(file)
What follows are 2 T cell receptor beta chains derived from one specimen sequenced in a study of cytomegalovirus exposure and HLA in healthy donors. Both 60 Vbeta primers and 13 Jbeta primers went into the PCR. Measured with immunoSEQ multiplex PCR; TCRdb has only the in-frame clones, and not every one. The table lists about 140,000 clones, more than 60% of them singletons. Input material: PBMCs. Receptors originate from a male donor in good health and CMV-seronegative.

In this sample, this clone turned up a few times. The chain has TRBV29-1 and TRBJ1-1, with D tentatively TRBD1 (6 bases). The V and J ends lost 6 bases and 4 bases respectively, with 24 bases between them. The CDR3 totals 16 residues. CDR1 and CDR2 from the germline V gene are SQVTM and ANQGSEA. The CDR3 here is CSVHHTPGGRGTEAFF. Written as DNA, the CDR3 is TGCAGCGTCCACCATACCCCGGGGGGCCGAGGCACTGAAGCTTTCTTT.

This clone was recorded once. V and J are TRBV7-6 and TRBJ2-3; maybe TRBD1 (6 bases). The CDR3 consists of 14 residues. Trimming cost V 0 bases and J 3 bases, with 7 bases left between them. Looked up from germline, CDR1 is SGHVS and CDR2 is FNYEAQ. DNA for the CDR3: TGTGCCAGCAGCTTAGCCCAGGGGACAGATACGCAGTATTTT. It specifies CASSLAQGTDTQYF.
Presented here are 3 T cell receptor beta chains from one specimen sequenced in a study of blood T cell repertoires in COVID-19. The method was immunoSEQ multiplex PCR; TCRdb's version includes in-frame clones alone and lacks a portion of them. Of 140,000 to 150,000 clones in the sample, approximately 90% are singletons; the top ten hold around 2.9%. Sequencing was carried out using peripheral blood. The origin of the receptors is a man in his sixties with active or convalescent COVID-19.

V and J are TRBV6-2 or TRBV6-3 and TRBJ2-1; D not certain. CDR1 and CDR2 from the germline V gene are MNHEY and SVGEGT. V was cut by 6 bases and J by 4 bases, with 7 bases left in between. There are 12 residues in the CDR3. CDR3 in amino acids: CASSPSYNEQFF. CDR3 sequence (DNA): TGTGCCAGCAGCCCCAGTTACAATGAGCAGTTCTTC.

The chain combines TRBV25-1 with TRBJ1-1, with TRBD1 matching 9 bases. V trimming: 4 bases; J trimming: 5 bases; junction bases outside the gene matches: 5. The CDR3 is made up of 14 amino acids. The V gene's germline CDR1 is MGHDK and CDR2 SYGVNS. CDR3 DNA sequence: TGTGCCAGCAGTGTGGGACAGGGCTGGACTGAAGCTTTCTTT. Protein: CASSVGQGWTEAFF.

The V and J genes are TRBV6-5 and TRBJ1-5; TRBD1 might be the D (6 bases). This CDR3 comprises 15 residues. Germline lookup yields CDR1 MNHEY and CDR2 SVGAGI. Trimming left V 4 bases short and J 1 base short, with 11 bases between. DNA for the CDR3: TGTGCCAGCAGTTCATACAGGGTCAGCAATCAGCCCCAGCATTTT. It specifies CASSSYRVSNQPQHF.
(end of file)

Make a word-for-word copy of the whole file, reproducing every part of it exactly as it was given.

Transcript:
What follows are 2 T cell receptor beta chains derived from one specimen sequenced in a study of cytomegalovirus exposure and HLA in healthy donors. Both 60 Vbeta primers and 13 Jbeta primers went into the PCR. Measured with immunoSEQ multiplex PCR; TCRdb has only the in-frame clones, and not every one. The table lists about 140,000 clones, more than 60% of them singletons. Input material: PBMCs. Receptors originate from a male donor in good health and CMV-seronegative.

In this sample, this clone turned up a few times. The chain has TRBV29-1 and TRBJ1-1, with D tentatively TRBD1 (6 bases). The V and J ends lost 6 bases and 4 bases respectively, with 24 bases between them. The CDR3 totals 16 residues. CDR1 and CDR2 from the germline V gene are SQVTM and ANQGSEA. The CDR3 here is CSVHHTPGGRGTEAFF. Written as DNA, the CDR3 is TGCAGCGTCCACCATACCCCGGGGGGCCGAGGCACTGAAGCTTTCTTT.

This clone was recorded once. V and J are TRBV7-6 and TRBJ2-3; maybe TRBD1 (6 bases). The CDR3 consists of 14 residues. Trimming cost V 0 bases and J 3 bases, with 7 bases left between them. Looked up from germline, CDR1 is SGHVS and CDR2 is FNYEAQ. DNA for the CDR3: TGTGCCAGCAGCTTAGCCCAGGGGACAGATACGCAGTATTTT. It specifies CASSLAQGTDTQYF.
Presented here are 3 T cell receptor beta chains from one specimen sequenced in a study of blood T cell repertoires in COVID-19. The method was immunoSEQ multiplex PCR; TCRdb's version includes in-frame clones alone and lacks a portion of them. Of 140,000 to 150,000 clones in the sample, approximately 90% are singletons; the top ten hold around 2.9%. Sequencing was carried out using peripheral blood. The origin of the receptors is a man in his sixties with active or convalescent COVID-19.

V and J are TRBV6-2 or TRBV6-3 and TRBJ2-1; D not certain. CDR1 and CDR2 from the germline V gene are MNHEY and SVGEGT. V was cut by 6 bases and J by 4 bases, with 7 bases left in between. There are 12 residues in the CDR3. CDR3 in amino acids: CASSPSYNEQFF. CDR3 sequence (DNA): TGTGCCAGCAGCCCCAGTTACAATGAGCAGTTCTTC.

The chain combines TRBV25-1 with TRBJ1-1, with TRBD1 matching 9 bases. V trimming: 4 bases; J trimming: 5 bases; junction bases outside the gene matches: 5. The CDR3 is made up of 14 amino acids. The V gene's germline CDR1 is MGHDK and CDR2 SYGVNS. CDR3 DNA sequence: TGTGCCAGCAGTGTGGGACAGGGCTGGACTGAAGCTTTCTTT. Protein: CASSVGQGWTEAFF.

The V and J genes are TRBV6-5 and TRBJ1-5; TRBD1 might be the D (6 bases). This CDR3 comprises 15 residues. Germline lookup yields CDR1 MNHEY and CDR2 SVGAGI. Trimming left V 4 bases short and J 1 base short, with 11 bases between. DNA for the CDR3: TGTGCCAGCAGTTCATACAGGGTCAGCAATCAGCCCCAGCATTTT. It specifies CASSSYRVSNQPQHF.